ERIC Identifier: ED425248
Publication Date: 1998-11-00
Author: Schwartz, Wendy
Source: ERIC Clearinghouse on Urban Education New York NY.
The Identity Development of Multiracial Youth. ERIC/CUE Digest, Number 137.
In the last several decades individuals have been responding more actively to political and personal pressures to identify with a specific group that shares their background. For the growing number of individuals of mixed racial, ethnic, and cultural heritage living in the U.S., deciding to make such an identification is complicated and sometimes problematic, although families ease this process for their children. Now, with more than 100,000 multiracial babies, representing a wide variety of ethnic mixes, being born annually (U.S. Bureau of the Census, cited in Root, 1996), it is also important for society in general to foster the positive development of these individuals by respecting and appreciating their distinctness.
It is even more essential for educators and counselors to know how best to serve the special developmental and educational needs of their multiracial students, and to devise the most appropriate means to support their families' efforts to nurture them.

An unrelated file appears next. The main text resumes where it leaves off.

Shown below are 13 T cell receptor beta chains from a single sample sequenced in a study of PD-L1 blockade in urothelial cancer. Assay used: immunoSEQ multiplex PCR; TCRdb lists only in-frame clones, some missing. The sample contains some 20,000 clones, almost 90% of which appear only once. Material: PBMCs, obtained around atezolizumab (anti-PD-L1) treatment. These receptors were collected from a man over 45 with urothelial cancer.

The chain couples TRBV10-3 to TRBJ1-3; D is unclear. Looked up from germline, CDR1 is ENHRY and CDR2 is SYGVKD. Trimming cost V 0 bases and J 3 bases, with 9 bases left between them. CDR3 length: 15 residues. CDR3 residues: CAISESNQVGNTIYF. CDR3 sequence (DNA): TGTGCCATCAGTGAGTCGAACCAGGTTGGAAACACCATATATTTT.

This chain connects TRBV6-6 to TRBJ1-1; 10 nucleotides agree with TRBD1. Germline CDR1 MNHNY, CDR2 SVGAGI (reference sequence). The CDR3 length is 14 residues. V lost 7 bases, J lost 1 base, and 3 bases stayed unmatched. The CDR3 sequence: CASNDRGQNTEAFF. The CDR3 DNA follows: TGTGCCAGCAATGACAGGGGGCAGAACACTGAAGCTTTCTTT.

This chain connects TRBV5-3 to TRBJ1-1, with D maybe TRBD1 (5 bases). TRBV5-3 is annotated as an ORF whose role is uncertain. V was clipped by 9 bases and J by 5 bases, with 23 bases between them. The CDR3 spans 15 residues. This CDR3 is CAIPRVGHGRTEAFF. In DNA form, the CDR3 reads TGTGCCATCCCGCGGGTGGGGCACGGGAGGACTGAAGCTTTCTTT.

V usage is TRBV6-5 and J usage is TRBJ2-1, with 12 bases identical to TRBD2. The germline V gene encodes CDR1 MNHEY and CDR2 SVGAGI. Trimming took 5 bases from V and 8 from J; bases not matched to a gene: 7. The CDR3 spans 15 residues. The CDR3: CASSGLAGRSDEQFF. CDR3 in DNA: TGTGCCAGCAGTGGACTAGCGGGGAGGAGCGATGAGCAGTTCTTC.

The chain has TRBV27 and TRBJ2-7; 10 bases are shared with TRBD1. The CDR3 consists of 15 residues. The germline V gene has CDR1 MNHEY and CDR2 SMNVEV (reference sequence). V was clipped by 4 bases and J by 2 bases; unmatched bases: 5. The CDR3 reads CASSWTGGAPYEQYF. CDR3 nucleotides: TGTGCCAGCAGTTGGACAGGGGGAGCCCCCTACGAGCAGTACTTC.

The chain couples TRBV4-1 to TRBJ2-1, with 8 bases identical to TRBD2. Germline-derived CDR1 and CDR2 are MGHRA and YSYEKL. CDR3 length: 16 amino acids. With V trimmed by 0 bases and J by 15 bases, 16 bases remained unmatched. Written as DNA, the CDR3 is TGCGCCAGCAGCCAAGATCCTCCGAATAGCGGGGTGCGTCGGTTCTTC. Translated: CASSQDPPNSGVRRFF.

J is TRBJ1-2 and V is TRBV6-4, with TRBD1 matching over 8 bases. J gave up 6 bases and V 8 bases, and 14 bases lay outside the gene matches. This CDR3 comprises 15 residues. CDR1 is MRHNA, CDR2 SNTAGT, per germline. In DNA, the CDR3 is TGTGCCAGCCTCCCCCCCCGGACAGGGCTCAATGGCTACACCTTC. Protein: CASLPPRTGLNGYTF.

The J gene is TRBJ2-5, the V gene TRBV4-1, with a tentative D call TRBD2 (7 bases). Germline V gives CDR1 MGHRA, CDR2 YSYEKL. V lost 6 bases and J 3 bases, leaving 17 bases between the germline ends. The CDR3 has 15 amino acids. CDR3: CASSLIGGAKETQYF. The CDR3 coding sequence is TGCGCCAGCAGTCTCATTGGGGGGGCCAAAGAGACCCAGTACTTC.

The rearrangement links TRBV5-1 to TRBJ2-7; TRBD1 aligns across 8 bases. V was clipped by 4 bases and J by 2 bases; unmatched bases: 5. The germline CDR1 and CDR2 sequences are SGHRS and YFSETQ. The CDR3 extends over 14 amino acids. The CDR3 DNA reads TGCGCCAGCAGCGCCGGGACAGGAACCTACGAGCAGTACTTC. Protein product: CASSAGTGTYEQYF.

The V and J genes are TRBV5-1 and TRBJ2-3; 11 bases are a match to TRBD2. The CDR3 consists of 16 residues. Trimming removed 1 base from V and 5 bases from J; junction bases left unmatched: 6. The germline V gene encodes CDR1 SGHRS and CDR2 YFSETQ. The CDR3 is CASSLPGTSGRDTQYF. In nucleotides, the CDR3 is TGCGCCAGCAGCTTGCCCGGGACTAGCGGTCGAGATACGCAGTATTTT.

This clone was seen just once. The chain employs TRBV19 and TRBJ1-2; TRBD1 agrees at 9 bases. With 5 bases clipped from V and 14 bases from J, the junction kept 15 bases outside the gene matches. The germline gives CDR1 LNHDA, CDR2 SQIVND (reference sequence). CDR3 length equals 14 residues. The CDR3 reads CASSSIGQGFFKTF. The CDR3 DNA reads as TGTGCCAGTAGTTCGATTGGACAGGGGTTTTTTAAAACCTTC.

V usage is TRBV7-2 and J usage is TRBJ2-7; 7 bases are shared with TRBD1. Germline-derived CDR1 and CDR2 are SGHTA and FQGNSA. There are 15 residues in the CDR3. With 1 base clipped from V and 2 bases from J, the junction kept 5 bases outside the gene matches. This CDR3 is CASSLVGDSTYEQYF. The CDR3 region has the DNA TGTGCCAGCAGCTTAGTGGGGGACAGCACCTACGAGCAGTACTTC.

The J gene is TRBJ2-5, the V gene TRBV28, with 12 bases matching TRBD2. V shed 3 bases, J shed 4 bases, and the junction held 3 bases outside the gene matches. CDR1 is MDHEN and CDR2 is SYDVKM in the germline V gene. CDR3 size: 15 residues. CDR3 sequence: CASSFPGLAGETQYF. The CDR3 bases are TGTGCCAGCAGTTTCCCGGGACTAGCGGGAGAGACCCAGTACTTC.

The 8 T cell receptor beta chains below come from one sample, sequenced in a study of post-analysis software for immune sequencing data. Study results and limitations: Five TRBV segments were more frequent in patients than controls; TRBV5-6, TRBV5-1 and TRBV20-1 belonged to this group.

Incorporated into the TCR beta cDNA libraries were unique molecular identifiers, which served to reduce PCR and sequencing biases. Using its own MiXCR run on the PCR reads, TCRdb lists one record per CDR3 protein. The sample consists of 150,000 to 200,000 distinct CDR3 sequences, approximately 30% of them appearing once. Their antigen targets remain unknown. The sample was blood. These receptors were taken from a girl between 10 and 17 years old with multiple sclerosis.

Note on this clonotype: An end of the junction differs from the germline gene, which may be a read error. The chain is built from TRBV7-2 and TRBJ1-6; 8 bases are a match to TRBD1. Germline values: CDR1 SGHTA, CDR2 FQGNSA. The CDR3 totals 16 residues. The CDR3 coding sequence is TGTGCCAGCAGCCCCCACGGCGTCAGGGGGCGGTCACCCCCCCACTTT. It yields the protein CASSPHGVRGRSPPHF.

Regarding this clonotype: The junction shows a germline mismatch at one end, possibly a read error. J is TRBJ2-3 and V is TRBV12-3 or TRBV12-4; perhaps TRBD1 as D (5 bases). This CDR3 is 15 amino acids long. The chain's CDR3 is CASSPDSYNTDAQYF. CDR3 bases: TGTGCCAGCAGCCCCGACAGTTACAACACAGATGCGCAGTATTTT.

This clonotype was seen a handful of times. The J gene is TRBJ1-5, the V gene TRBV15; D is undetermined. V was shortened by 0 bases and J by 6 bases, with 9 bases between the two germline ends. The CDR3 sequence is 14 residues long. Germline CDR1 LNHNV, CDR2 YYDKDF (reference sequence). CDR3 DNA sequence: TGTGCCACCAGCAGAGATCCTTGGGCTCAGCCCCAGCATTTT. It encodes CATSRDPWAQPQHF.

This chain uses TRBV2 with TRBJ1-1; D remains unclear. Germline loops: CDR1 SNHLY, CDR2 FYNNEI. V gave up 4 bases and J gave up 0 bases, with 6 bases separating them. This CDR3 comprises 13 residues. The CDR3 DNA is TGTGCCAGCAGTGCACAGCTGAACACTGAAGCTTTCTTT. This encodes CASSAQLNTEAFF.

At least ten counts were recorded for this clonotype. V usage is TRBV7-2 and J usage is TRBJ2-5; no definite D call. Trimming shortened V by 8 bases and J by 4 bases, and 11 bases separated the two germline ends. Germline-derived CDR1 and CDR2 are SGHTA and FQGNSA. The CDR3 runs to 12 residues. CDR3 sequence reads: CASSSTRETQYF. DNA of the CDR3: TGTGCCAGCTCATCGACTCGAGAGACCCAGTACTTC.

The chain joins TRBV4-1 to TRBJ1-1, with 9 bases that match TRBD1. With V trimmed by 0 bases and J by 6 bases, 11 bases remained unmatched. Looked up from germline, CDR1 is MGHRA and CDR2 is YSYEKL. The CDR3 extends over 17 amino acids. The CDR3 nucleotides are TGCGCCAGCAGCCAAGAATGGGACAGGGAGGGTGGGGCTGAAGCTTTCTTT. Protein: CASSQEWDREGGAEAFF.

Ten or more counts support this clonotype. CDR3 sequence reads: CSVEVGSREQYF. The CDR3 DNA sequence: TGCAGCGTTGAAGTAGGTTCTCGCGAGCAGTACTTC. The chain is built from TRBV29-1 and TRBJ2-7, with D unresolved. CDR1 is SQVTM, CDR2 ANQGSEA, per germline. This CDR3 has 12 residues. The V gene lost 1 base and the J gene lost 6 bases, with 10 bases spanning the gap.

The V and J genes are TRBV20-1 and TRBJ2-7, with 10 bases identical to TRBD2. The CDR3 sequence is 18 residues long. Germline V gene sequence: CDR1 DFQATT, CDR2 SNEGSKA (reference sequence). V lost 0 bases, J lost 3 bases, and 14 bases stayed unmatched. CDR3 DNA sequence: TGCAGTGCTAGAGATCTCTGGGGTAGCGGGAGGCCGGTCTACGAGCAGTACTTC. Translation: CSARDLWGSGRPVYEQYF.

THE MULTIRACIAL POPULATION
Individuals of mixed heritage usually identify themselves as "multiracial." Some, whose parents are each a different race, are actually biracial; others comprise all three races because their ancestors have intermarried multiply over generations, an increasingly common occurrence (Hall, 1996). Further, because the designation has expanded over the years, individuals of a variety of types of mixed heritage that include not only race, but ethnicity and culture, now also consider themselves multiracial. Thus, the following individuals of mixed backgrounds may identify themselves as multiracial: a Puerto Rican/Salvadorian, whose parents speak the same language, and may be of the same race, but who have different cultures because of their different countries of origin; and a Chinese/Japanese or an African/Caribbean, whose parents are of the same race but speak different languages and come from different countries.
Many monoracial children who were adopted by parents of a different race often consider themselves multiracial as they embrace the cultures of both their biological and adoptive parents. Indeed, the phenomenon of a "multiracial family" is growing in prominence as interracial, interethnic, and transnational adoptions increase.
This digest uses the term "multiracial" to indicate individuals of mixed racial, ethnic, or cultural ancestry. The discussion below demonstrates, however, that despite a common classification, great variations exist among members of the multicultural population, both in the way they perceive themselves and in the way they are treated by society.
IDENTITY FORMATION IN MULTIRACIAL CHILDREN